Trail: Kephart Prong Trail
Type: Out & Back
Surface: Packed Dirt, Rocks, and Roots
Distance: 4 miles
Time: 2 hours
Difficulty: Easy to Moderate
Foot Traffic: Crowded
Equestrians: Allowed
Restrooms: Oconaluftee Visitor Center and Collins Creek Picnic Area (backcountry regulations)
Highlights: Wildflowers, Historical Structures

Kephart Prong Trail Trailhead

From Oconaluftee Visitor Center: Drive 6.9 miles on Newfound Gap Road (US 441) to the trailhead on the right.

From Sugarlands Visitor Center: Drive 21.6 miles on Newfound Gap Road (US 441) to the trailhead on the left.

You may park on either side of the road in the spaces provided. Kephart Prong Trail is popular among hikers. Arrive early for the best opportunity to park.

RELATED: Great Smoky Mountains National Park Visitor Centers

Kephart Prong Trail Description

This trail is named in honor of Horace Kephart, a conservationist and early proponent of the national park. Without the foresight of Kephart and others, likely, the park would not exist today.

Horace Kephart’s book, “The Book of Camping & Woodcraft: 1906 Edition” is for sale on Amazon.

Right next to the road, a short footbridge over the Oconaluftee River leads to Kephart Prong Trail. The trail surface is a former roadbed, so for most of the hike it is wide and smooth. However, sections of the trail are rocky with some roots, especially when you get closer to Kephart Shelter.

Oconaluftee River | Kephart Prong Trail | Great Smoky Mountains National Park

Footbridge Over Oconaluftee River | Kephart Prong Trail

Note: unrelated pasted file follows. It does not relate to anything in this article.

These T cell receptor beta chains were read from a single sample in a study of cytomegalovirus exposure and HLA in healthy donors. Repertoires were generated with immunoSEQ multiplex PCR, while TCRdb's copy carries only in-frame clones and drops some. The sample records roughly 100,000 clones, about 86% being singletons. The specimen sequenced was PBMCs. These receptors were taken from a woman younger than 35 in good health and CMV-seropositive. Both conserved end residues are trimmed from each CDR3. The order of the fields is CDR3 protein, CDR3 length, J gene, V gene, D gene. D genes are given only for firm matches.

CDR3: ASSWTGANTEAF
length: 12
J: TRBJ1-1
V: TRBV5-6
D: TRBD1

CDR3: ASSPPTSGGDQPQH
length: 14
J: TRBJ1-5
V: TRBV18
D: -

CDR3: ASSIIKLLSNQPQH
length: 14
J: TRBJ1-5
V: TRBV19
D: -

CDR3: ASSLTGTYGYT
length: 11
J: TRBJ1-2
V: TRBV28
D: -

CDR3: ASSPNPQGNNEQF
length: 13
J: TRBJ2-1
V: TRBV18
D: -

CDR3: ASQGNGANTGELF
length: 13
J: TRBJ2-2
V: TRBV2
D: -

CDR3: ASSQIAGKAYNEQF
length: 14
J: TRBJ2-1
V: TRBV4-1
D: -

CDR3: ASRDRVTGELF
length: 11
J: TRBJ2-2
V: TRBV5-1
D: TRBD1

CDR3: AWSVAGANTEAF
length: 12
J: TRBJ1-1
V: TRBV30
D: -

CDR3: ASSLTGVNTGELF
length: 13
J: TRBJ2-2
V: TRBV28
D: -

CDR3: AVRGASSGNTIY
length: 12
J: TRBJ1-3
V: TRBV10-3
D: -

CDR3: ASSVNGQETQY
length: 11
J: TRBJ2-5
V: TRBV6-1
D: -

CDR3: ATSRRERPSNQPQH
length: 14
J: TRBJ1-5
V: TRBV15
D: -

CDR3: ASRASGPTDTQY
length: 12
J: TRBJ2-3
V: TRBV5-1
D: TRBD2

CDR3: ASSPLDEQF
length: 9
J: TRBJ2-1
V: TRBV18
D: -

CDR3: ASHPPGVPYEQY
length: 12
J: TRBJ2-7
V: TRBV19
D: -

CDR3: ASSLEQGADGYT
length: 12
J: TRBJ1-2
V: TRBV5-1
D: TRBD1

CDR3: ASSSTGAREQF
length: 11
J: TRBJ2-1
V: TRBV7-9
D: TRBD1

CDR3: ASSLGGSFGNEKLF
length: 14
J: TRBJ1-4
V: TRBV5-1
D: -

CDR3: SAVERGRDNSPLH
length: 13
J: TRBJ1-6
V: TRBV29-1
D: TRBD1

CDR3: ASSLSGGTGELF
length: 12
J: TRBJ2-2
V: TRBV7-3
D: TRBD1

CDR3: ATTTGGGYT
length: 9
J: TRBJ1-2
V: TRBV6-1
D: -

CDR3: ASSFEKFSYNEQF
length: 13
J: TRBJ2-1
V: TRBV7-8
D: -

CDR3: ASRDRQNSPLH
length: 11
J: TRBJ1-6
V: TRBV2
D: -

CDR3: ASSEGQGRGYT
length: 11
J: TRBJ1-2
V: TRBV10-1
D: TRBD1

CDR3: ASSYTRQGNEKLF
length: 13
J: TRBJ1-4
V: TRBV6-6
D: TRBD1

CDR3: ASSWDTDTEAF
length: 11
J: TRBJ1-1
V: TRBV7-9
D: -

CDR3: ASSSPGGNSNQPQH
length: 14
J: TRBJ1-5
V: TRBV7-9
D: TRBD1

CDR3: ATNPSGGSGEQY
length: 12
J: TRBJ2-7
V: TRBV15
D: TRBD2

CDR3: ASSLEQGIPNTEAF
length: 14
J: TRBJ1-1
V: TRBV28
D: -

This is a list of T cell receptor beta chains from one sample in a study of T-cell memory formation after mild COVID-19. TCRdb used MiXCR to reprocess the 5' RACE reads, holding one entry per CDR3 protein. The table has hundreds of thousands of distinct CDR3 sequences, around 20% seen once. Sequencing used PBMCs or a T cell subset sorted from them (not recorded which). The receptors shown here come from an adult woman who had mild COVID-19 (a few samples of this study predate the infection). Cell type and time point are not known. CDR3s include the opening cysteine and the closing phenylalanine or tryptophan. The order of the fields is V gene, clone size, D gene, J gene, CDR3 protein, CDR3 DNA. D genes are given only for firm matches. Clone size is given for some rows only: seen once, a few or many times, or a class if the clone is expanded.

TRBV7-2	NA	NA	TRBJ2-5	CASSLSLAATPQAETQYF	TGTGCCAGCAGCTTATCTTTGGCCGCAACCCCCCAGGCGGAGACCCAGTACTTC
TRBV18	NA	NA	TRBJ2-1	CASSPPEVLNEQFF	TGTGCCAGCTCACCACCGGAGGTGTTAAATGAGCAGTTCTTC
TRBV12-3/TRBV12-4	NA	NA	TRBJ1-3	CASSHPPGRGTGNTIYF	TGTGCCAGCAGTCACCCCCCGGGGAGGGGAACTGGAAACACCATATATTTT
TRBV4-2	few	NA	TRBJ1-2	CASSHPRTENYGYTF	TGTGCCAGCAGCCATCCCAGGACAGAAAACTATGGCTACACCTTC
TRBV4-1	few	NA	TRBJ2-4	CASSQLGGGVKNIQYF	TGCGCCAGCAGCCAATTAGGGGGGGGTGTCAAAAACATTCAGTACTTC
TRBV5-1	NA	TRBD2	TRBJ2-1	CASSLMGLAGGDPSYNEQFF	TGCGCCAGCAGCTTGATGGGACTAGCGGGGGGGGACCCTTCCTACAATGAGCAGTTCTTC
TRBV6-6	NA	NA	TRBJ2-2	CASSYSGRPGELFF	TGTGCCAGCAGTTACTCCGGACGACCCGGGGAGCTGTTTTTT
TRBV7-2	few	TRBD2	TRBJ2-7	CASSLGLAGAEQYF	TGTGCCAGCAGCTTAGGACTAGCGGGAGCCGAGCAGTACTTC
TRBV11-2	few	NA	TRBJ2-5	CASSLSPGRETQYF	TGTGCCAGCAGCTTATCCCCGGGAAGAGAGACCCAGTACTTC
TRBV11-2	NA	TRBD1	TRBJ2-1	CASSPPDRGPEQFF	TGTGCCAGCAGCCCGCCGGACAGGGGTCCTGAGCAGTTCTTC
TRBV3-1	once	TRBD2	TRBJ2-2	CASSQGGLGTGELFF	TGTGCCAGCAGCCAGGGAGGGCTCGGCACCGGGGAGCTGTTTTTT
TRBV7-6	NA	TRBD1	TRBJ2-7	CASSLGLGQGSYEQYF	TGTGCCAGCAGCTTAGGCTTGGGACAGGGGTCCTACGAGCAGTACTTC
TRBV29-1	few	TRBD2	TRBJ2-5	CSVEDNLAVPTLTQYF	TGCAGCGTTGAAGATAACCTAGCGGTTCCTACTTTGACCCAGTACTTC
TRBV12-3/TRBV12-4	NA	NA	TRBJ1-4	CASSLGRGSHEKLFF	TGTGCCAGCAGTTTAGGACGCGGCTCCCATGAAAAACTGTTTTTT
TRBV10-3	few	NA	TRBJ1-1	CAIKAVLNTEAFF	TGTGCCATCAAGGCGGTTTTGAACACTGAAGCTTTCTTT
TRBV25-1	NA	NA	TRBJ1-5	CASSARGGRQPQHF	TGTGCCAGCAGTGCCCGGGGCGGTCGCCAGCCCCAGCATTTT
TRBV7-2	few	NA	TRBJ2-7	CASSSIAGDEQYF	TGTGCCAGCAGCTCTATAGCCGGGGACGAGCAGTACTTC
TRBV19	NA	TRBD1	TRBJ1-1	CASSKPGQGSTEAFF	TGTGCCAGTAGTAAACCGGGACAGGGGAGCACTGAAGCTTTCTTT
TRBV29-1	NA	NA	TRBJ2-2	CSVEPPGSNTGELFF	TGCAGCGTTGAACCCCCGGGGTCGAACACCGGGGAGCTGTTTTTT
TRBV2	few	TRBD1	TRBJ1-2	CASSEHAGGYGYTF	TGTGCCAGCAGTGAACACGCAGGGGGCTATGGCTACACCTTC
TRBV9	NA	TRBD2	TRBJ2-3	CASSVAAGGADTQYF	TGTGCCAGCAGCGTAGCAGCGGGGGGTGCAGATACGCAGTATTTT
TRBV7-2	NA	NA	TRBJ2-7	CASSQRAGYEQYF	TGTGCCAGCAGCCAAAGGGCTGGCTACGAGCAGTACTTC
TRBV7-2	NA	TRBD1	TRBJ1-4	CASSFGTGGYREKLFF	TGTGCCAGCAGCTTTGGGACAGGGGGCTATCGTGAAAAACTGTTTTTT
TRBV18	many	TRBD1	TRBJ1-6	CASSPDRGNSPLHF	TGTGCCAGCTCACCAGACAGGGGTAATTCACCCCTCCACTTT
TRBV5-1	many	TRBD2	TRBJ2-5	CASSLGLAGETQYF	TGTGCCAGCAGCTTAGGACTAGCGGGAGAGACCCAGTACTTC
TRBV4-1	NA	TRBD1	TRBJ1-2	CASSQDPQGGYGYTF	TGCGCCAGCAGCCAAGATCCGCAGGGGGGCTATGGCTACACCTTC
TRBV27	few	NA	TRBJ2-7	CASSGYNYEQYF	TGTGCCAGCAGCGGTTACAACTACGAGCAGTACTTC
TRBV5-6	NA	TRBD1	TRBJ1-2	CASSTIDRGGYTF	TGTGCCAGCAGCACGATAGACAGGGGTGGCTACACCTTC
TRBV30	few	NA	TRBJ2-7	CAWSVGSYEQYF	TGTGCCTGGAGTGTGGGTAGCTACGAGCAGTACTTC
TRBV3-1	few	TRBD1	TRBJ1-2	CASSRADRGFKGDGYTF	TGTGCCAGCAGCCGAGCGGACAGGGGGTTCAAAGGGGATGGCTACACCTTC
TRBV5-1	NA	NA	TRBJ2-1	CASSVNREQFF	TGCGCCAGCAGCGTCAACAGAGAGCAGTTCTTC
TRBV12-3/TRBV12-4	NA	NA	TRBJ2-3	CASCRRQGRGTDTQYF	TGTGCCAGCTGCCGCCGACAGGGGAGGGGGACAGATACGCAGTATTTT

Some reviewers say the trail is easy to hike, however, the 830 feet rise in elevation leads us, and the National Park Service, to rate it “moderate”. While it does not compare to the strenuous hikes of Rainbow Falls or Chimney Tops, it is slightly more challenging than a flat trail.

Occasionally, horses are on the trail, although it is not very popular with equestrians. Many horse friendly trails are closer to the stables, so someone would really want to ride this trail to go to the trouble of getting a horse here.

The hike to Kephart Shelter is 2.0 miles in each direction. Kephart Prong Trail parallels the Kephart Prong of the Oconaluftee River and is a nice place to enjoy the sites and sounds of the river. In addition, quite a few historical remnants remain from early 20th century buildings.

To reach the shelter, you must cross four log footbridges over water. The last two are a bit more challenging than the first two. If you have young children, please proceed with caution.

We grabbed the following video from YouTube. It is not professionally produced, but for a home video it is well done. Take a couple of minutes to walk Kephart Prong Trail with this hiker.

Kephart Prong Historical Structures

Soon after you begin your hike, the trail passes through the remains of what used to be a Civilian Conservation Corps (CCC) camp. President Franklin D. Roosevelt’s New Deal created the Civilian Conservation Corps to help single, unemployed, young men find work developing natural resources in rural areas of the United States.

The mountains of Tennessee and North Carolina filled up with CCC camps during the early days of Great Smoky Mountains National Park. Unrestricted logging stripped the mountains of the majority of her trees. The CCC camps, run by the army, were tasked with reforestation and soil conservation.

The CCC camp on Kephart Prong Trail was active from 1933 to 1942. This hard working group of young men built fisheries, trails, and assisted in the creation of Newfound Gap Road. Hundreds of men lived in the camp.

On the trail, you will see structures from this era in the park. A chimney from the barracks and a water fountain sit nearby the trail. As you explore the area, you can imagine what life was like here during the World War II period.

Nearby Points of Interest

The Mountain Farm Museum and Mingus Mill are near the Oconaluftee Visitor Center to the east. Newfound Gap, the trailhead for a hike to Charlies Bunion is just 8.0 miles west.